For well over a year I have been gripped by Edward Snowden's exposure of mass surveillance by the NSA and GCHQ, surveillance of all of us. I have read the books by Luke Harding (The Snowden Files) and Glenn Greenwald (No Place to Hide) and consider myself fairly well-informed about the whole story. Modestly staying in the background of the story has been the film-maker Laura Poitras (although both Greenwald and Harding both praise her role in bringing Snowden's story to public attention).
Poitras' major role in the story is her film Citizenfour, recently released and which I have just watched. In saying that I do not want to minimize her role as the journalist with whom Snowden first established contact and her fearless investigation with Greenwald in many parts of the world as she developed her story. But it is surely as the film-maker of Citizenfour that she will be remembered. The film is brilliant and everyone should see it.
As well as being an account of how the story came to the world's attention it is also a personal account of Snowden's bravery, skill and intelligence; perhaps not everyone will agree with me that he is the greatest hero of our age but his personal qualities cannot be doubted.
In the last week I have seen two other films about heroes: Martin Luther King (Selma) and Stephen Hawking (The Theory of Everything). These are films about heroism where the principals are either dead or their achievements are in the past. In contrast Edward Snowden's heroism will be needed to sustain him for many years to come and, of course, his story is very recent indeed. This is why it is so important to see Citizenfour. It is not just a gripping drama whose immediacy stems from its brilliant camera work; it is immediate because it informs us about the threat today to our democratic freedoms from the authorities who watch our every move speciously claiming to keep us safe.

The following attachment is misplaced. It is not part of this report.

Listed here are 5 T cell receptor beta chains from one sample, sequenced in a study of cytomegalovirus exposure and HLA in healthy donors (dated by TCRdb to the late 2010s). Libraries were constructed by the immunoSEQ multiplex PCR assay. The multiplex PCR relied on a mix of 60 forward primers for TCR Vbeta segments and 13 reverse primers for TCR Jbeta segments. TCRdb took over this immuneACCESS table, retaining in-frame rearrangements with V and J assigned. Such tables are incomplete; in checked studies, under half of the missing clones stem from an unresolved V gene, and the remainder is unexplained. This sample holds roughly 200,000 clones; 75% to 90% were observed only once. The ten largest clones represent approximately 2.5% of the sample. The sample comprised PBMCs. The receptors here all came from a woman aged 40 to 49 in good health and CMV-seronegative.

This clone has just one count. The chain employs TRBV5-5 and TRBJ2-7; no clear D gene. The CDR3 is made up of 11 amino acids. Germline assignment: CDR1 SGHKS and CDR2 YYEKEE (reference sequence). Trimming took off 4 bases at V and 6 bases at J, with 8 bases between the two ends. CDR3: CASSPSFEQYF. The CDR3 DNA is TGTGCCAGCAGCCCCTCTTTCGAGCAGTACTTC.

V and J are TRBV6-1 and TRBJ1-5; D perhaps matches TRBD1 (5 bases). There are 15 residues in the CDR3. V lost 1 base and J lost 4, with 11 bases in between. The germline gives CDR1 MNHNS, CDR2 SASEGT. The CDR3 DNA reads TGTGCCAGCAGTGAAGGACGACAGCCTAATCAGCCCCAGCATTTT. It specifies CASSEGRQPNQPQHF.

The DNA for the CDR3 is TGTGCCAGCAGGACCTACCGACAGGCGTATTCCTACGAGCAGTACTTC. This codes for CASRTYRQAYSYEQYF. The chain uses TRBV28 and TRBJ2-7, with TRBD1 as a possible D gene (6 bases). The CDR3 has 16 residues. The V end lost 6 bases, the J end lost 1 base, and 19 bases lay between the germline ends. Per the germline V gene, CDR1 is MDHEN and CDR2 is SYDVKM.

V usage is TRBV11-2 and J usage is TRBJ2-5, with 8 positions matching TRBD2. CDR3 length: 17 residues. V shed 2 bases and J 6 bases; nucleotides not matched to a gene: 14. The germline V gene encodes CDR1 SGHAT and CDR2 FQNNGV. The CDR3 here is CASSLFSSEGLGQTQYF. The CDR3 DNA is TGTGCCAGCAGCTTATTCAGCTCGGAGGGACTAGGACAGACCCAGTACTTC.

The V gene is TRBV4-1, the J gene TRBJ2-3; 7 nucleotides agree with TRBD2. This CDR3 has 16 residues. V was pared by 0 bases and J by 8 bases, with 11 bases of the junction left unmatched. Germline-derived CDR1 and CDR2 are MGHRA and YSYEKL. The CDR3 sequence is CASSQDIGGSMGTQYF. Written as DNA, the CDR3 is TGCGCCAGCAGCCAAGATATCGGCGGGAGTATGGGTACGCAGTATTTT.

As I write these comments news has just broken that the film has won the 2015 Oscar for Best Documentary film; welcome news indeed because it will now attract a larger viewing audience. Public awareness about our surveillance states is very important because, unless there is a public mood to restore our privacy, things will only get worse.
We need to have open debates about the degree of intrusion we can tolerate without surrendering our privacy (such as begun here). At present I would say that we are far from the situation that prevailed over Civil Rights in 1960s America where at least the basic principles of Civil Rights were enshrined in law. Our privacy laws are currently very weak and our rights to privacy are constantly being eroded either by stealth or by new laws. So go and see Citizenfour and add your voice to protect our democracies from our governments.